Dallas Wiens, the nation’s first full face transplant recipient, sported a goatee and dark glasses in his first public appearance Monday since the 15-hour procedure in March that he said changed his life forever.

The 26-year-old Fort Worth, Texas, man joined surgeons at Brigham and Women’s Hospital in Boston as he prepares to leave the hospital after many weeks.

Wiens said the first thing his young daughter said to him when she saw him after the operation was "Daddy, you're so handsome."

During the marathon surgery, Wiens received a new nose, lips, skin, muscle and nerves from an anonymous donor.

"I would like to start by saying there are no words to truly describe the depth of gratitude or love that I have for the donor's family," Wiens said at the press conference. "The choice that they made has in a real and very great way, changed my life and my daughter’s. From the bottom of my heart, and I know from the bottom of hers, we both thank you very much."

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In November 2008, Wiens was working on a cherry picker when his head touched a high-voltage power line. It sent so much electricity through his body that he suffered fourth-degree burns over his entire face.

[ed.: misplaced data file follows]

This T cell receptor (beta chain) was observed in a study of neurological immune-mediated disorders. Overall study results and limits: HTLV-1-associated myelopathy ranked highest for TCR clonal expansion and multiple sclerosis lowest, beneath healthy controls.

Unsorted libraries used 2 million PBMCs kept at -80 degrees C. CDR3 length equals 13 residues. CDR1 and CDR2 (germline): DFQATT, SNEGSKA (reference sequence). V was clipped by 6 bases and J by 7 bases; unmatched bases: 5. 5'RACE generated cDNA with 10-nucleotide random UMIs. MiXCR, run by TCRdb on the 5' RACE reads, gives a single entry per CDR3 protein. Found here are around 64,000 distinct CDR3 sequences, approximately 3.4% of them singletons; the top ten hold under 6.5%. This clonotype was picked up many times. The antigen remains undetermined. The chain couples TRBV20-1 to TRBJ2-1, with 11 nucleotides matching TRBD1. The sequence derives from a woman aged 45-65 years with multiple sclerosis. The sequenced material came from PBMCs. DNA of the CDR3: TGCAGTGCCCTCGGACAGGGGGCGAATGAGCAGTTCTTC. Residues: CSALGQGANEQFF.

"I've called this operation life-giving and in Dallas' case you will understand why. You have seen images of Dallas before the transplant and after his tragic injury," Dr. Bohdan Pomahac, director of the Burn Center at Brigham and Women's and a plastic surgeon, said. "He was quite literally a man without a face. This face transplant will allow Dallas, who by all accounts is a devoted father, to more fully participate in Scarlette's life. That's a true gift."

Less than a month after Wiens’ surgery – which was paid for by the U.S. military in an effort to use the knowledge from this experience to help soldiers with severe facial wounds – doctors at Brigham and Women’s performed another face transplant.

This time, 30-year-old Mitch Hunter from Speedway, Ind., received a new nose, eyelids, lips, facial animation muscles and the nerves that power them and provide sensation. It took a team of more than 30 doctors, nurses and other medical staff to complete the more than 14-hour operation.

A high-voltage electrical wire caused Hunter’s injuries during a 2001 car accident.

About a dozen face transplants have been done worldwide.

The Associated Press contributed to this report.